Anxiety disorders can be genetic, but researchers are not sure if they are linked with genetic factors or not. For instance, a child might develop symptoms of the disorder by learning from one of their parents who has an anxiety disorder. Children can also acquire the symptoms of anxiety if being raised in a controlled & overprotective environment.
Treatment for Social phobia:
There are several types of treatment available for treating social phobia. The treatment differs from individual to individual as some need only one kind of treatment while others require more than one.
Your healthcare associate may refer you to a mental health provider for treatment. Treatment options for social phobia may include medications & psychotherapy, or sometimes both.
Cognitive behavioral therapy:
This therapy helps in controlling anxiety with the help of relaxation techniques and breathing & also helps to replace negative opinions with positive ones.
The therapy helps to face social situations, rather than avoiding them.
Group therapy helps you to learn social skills & techniques to interact with people in social settings. By participating in group therapy with others who have the same stress and anxiety will make you feel less alone. It might give you a chance to practice your skills through role-playing.
Self-help tips to treat Social phobia:
- Challenge negative thoughts
- Focus on others not on yourself
- Learn to control your breathing
- Face off your fears
- Make effort to be more social
- Getting plenty of sleep
- Take time to relax
- Reframe your thoughts
Medications for Social phobia:
Three main types of medications that can help manage symptoms of social phobia are antianxiety medications, antidepressants, & beta-blockers.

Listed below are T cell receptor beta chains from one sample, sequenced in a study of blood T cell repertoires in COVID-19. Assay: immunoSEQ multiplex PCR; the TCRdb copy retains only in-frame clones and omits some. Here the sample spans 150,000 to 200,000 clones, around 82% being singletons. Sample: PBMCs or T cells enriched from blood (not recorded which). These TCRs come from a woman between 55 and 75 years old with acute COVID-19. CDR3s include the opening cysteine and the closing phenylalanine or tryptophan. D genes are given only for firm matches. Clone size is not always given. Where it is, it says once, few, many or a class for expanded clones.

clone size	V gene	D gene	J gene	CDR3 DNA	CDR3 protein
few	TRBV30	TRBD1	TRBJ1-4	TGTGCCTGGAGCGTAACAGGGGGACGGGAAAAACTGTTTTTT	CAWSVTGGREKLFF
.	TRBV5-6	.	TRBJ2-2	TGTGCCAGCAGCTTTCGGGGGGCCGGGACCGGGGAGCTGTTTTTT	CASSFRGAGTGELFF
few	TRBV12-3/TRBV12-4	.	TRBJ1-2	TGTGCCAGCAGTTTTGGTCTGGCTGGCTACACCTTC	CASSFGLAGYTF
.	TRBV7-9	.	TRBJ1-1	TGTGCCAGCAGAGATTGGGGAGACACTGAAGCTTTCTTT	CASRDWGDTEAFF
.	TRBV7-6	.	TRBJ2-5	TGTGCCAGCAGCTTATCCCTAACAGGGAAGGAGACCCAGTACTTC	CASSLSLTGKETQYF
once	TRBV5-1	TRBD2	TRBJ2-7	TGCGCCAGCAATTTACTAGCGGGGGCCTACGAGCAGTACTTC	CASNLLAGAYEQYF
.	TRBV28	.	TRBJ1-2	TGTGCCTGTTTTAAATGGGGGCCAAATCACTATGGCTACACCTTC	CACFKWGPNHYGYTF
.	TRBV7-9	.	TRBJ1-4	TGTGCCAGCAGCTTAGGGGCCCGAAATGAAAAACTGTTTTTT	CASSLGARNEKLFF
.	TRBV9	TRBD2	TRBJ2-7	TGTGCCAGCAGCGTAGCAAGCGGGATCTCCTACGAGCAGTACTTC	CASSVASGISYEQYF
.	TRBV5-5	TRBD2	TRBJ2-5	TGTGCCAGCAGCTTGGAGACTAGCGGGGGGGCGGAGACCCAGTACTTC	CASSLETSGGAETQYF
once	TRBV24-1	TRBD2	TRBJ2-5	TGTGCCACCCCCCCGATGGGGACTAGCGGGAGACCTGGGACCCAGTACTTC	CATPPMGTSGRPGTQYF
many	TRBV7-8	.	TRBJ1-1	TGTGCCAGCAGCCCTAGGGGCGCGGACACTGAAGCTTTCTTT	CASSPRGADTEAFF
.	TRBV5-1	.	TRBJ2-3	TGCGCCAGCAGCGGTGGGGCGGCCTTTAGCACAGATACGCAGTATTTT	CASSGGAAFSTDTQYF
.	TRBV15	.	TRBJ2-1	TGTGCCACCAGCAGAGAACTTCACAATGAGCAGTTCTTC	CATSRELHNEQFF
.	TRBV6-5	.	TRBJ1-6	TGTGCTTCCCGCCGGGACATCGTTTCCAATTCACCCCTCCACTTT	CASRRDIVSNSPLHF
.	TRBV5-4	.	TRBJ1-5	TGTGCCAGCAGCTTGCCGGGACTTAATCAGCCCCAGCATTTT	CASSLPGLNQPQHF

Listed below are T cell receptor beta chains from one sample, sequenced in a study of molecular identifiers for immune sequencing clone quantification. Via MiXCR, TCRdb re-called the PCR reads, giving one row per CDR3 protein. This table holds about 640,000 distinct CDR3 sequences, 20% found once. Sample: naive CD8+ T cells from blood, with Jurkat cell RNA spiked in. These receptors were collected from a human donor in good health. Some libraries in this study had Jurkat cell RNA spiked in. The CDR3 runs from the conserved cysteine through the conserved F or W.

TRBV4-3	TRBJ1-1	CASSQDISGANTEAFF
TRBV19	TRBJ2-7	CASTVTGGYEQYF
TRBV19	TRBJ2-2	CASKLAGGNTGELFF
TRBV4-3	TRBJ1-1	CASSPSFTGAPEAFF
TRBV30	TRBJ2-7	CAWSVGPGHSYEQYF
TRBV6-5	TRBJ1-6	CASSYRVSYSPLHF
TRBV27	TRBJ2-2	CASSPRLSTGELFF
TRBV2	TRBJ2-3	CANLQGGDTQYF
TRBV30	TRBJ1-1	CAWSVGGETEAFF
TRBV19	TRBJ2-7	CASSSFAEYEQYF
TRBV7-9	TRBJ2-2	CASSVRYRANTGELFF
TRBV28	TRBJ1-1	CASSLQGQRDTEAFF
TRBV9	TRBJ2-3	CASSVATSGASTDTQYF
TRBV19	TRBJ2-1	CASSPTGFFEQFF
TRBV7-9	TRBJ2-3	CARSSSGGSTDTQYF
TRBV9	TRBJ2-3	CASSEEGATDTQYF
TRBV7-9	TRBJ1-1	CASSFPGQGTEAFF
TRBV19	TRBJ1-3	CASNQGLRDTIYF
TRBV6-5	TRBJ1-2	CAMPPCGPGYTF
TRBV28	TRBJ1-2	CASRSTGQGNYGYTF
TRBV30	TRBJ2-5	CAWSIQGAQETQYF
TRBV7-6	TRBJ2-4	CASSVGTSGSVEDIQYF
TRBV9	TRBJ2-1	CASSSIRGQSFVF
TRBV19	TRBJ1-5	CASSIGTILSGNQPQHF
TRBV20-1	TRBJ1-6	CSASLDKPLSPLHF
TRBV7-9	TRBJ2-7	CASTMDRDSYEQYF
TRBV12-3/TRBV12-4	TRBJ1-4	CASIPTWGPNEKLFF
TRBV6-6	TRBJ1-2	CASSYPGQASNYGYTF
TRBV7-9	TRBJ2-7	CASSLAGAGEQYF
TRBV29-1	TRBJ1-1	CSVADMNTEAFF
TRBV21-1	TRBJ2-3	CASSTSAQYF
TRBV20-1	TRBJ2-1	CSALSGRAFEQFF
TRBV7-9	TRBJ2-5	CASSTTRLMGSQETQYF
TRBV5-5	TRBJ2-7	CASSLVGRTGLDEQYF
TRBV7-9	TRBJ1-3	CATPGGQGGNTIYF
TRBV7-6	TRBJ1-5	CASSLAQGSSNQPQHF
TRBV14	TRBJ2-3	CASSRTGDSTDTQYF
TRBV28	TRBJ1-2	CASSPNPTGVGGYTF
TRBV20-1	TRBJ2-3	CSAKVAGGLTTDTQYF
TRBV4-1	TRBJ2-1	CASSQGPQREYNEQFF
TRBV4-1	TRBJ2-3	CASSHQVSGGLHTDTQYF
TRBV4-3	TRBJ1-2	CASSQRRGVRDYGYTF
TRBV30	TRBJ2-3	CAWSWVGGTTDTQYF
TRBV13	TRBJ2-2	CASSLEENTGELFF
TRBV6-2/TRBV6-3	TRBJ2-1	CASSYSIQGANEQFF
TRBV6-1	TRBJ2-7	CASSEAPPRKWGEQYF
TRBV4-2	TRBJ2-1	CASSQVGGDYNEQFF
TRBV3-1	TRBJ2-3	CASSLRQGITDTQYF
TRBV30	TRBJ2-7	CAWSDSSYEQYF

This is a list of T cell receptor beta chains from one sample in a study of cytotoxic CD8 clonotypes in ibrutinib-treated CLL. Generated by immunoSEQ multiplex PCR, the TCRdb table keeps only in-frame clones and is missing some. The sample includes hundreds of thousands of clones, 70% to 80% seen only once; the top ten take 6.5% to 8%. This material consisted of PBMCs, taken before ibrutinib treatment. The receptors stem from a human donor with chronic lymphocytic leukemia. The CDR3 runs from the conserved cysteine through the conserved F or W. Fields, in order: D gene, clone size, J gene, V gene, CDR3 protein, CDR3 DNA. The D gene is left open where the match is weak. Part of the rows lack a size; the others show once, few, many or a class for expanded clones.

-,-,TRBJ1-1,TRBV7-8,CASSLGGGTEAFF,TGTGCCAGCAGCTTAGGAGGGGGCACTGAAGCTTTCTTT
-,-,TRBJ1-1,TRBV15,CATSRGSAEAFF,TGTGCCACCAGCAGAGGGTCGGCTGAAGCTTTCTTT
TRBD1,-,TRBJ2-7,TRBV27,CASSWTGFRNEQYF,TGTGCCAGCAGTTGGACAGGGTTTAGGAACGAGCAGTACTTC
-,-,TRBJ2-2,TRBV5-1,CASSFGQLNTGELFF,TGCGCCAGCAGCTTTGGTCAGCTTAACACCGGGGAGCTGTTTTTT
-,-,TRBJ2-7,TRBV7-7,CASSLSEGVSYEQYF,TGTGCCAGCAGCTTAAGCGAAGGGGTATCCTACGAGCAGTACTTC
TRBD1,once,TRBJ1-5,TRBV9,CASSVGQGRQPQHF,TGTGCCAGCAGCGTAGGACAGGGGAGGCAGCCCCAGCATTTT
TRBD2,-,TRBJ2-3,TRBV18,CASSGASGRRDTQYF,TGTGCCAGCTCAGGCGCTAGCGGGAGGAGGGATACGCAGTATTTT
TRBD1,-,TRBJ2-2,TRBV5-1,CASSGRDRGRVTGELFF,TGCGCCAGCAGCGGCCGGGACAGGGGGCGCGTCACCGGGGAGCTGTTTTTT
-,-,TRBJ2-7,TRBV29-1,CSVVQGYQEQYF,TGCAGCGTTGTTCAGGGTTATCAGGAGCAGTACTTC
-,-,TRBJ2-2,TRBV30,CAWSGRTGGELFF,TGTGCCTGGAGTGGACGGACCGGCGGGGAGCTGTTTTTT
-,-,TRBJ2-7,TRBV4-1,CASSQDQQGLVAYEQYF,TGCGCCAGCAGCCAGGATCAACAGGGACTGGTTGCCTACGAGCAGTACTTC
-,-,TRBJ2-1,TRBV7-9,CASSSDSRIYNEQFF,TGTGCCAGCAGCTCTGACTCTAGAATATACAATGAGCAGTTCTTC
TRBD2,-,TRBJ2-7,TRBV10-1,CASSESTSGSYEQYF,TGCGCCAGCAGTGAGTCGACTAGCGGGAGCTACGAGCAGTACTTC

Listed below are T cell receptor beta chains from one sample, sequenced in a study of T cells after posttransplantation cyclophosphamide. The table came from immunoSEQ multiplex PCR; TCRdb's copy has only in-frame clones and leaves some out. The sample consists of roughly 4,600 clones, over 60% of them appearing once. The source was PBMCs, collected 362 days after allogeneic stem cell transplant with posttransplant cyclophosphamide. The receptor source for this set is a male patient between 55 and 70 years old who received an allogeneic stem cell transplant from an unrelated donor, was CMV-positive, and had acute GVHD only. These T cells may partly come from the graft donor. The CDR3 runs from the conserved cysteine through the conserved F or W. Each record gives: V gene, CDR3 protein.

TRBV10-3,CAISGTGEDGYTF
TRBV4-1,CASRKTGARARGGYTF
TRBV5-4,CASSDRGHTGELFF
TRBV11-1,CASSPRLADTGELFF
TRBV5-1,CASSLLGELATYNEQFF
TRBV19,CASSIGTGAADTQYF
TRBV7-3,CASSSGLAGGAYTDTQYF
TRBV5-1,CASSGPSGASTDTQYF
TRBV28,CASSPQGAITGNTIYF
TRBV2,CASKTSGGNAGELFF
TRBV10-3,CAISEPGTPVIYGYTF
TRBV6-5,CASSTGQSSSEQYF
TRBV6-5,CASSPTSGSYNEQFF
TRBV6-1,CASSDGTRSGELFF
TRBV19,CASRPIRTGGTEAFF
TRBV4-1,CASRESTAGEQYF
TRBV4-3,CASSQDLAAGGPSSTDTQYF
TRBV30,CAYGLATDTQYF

Selective serotonin reuptake inhibitors, used as antidepressants, can also provide ease in treating social phobia disorder. Some examples may include:
Antianxiety medications act rapidly to alleviate anxiety symptoms, but healthcare physicians recommend these medications for a short period as they can create dependence. Some examples may include:
- Alprazolam (Xanax)
- Clonazepam (klonopin)
Beta blockers help block the physical effects of anxiety by blocking the stimulating effects of adrenaline.
There’s no way to predict what can trigger someone’s anxiety, but you can follow certain steps to alleviate the impact of symptoms if you’re anxious.
Get help early– Social phobia, is like many other mental health conditions, can be challenging to treat if you wait.
Keep a journal- Keep track of your personal life as it may help you and your mental health care professional identify what’s trigger off your stress & which of the specific things make you feel calm & relaxed.
Set priorities in life- To reduce anxiety, you need to manage your time and energy carefully. Spend some of it on things that make the world feel less stressful for a change! Avoid unhealthy substances– Use of alcohol, caffeine, and drug or use of nicotine can worsen anxiety. If you are addicted to any of these substances, gradually quitting can make you more anxious. It is recommended to consult a healthcare associate or find a treatment program or support to relieve you.